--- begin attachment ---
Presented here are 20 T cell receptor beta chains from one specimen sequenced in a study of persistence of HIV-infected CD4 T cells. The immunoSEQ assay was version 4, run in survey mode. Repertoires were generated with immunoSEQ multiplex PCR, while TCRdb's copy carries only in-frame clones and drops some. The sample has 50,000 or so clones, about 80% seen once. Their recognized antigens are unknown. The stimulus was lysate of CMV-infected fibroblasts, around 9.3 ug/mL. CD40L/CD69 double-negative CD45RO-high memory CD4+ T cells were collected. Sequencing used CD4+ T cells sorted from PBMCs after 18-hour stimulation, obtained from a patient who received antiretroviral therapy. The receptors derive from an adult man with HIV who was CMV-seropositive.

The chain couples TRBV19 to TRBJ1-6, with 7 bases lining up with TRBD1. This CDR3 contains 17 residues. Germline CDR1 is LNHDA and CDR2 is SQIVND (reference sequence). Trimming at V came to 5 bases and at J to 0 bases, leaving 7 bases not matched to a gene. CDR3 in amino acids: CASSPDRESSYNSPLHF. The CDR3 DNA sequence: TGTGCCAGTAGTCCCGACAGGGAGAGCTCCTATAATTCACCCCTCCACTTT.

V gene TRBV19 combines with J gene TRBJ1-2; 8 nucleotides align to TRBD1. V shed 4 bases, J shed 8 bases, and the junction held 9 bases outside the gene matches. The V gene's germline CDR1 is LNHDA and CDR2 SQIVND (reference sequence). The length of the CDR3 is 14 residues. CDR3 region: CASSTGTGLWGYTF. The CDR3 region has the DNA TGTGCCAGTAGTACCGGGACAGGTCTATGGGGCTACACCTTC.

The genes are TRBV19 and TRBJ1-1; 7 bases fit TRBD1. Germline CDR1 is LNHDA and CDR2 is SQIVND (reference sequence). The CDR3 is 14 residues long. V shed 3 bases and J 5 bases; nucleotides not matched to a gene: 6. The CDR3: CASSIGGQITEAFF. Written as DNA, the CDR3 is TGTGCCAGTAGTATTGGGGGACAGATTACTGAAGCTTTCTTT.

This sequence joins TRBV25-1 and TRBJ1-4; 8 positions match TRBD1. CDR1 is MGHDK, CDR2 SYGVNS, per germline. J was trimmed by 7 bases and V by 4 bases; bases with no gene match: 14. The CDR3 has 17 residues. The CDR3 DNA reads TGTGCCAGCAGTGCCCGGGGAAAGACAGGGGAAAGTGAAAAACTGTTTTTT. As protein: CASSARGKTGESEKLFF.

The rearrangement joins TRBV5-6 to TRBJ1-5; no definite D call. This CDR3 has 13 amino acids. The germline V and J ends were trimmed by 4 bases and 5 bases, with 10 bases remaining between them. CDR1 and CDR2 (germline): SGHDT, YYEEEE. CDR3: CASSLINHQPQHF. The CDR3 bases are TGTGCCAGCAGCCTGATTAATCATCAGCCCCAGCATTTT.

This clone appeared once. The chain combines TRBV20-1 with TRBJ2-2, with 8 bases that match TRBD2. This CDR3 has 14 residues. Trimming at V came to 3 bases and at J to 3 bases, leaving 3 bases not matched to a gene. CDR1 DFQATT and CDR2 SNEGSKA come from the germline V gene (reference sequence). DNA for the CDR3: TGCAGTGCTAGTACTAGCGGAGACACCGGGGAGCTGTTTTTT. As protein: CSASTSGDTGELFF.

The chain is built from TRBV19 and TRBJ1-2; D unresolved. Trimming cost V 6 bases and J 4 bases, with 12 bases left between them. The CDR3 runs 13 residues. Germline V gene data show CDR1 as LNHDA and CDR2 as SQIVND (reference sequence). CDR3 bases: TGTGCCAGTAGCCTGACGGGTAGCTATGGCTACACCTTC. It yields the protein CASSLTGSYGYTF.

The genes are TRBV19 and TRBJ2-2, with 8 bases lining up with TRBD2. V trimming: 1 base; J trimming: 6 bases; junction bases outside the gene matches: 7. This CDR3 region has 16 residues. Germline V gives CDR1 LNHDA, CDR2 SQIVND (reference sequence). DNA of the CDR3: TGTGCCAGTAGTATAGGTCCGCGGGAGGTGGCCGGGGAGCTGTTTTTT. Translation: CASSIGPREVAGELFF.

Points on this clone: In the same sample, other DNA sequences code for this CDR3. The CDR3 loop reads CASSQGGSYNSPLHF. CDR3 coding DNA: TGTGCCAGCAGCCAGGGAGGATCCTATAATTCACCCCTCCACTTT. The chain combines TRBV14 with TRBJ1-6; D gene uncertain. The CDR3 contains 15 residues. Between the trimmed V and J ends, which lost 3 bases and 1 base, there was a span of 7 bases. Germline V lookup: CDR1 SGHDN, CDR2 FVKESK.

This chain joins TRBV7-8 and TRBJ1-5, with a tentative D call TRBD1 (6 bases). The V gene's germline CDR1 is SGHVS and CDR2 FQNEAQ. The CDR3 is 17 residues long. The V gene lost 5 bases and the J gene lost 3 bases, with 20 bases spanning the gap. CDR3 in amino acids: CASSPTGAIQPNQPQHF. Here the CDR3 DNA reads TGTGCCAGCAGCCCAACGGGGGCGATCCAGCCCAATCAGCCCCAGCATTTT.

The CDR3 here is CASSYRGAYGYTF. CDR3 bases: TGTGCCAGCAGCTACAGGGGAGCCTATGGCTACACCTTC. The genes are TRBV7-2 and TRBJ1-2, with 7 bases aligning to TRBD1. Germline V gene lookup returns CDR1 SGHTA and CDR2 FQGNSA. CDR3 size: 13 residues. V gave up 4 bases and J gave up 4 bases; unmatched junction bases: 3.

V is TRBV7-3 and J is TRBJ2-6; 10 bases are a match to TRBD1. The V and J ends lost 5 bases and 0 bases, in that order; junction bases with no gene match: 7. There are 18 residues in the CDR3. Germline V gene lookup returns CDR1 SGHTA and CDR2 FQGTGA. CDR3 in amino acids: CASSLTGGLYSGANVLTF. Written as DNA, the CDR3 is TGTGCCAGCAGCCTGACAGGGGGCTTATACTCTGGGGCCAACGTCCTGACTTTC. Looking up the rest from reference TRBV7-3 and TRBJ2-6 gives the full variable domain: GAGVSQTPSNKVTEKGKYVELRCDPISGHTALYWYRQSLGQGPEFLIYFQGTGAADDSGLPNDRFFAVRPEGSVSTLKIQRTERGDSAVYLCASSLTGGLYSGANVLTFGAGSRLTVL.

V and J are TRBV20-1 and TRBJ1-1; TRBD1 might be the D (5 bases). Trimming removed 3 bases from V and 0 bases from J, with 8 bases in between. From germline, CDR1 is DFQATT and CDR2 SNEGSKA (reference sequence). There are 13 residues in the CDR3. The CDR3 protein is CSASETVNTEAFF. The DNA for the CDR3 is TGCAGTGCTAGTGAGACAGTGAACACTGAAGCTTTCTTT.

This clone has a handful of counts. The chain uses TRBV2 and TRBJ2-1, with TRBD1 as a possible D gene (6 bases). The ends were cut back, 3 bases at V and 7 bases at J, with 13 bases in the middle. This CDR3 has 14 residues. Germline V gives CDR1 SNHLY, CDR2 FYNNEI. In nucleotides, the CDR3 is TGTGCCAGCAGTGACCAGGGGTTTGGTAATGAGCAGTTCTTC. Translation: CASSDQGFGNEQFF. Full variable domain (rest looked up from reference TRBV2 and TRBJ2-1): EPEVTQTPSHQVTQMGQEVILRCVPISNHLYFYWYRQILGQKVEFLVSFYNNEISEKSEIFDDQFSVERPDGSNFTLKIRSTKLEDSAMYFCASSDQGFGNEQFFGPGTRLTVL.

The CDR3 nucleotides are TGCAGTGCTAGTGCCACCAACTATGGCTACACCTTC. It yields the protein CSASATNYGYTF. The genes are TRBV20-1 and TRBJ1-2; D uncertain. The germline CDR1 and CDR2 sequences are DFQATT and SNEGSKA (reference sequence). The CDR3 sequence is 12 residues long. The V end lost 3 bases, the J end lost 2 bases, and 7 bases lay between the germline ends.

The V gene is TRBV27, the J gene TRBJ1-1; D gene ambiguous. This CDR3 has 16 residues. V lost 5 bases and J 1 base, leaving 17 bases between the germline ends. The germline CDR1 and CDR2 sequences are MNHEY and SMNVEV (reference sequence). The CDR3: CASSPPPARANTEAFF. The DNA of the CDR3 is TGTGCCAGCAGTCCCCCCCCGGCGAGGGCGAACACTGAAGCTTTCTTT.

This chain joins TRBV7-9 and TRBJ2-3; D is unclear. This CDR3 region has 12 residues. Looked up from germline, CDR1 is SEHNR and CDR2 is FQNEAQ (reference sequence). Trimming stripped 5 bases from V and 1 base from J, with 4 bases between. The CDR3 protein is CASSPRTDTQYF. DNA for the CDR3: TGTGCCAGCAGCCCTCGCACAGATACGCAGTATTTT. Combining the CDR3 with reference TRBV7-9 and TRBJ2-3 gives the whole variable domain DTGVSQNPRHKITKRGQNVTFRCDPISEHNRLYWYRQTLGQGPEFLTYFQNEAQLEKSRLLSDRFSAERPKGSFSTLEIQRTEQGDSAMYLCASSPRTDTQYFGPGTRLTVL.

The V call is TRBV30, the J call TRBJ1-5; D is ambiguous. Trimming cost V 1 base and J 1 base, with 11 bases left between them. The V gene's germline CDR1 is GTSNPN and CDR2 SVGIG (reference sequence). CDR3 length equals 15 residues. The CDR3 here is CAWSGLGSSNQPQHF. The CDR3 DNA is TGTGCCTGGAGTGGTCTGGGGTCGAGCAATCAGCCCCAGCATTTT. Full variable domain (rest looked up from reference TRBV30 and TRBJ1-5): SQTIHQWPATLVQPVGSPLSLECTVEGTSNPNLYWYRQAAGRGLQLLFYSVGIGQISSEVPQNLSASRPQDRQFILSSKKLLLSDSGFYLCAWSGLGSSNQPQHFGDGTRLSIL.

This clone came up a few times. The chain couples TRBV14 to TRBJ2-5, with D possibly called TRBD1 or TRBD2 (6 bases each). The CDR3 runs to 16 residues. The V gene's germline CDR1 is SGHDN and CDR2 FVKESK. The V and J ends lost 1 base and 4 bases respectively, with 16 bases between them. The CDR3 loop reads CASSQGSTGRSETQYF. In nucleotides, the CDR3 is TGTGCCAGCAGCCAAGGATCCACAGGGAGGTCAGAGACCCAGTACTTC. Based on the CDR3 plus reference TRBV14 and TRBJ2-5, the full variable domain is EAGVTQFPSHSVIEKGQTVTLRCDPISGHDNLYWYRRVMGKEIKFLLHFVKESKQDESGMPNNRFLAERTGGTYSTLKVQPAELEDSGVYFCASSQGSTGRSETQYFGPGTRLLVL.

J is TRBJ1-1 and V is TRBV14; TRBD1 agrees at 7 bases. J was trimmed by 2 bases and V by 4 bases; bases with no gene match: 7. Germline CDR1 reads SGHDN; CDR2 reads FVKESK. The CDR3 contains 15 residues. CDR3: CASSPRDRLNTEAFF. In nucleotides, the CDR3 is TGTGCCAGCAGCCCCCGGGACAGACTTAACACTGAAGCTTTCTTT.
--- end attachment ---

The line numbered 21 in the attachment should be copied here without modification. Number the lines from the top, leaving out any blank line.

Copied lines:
J is TRBJ1-1 and V is TRBV14; TRBD1 agrees at 7 bases. J was trimmed by 2 bases and V by 4 bases; bases with no gene match: 7. Germline CDR1 reads SGHDN; CDR2 reads FVKESK. The CDR3 contains 15 residues. CDR3: CASSPRDRLNTEAFF. In nucleotides, the CDR3 is TGTGCCAGCAGCCCCCGGGACAGACTTAACACTGAAGCTTTCTTT.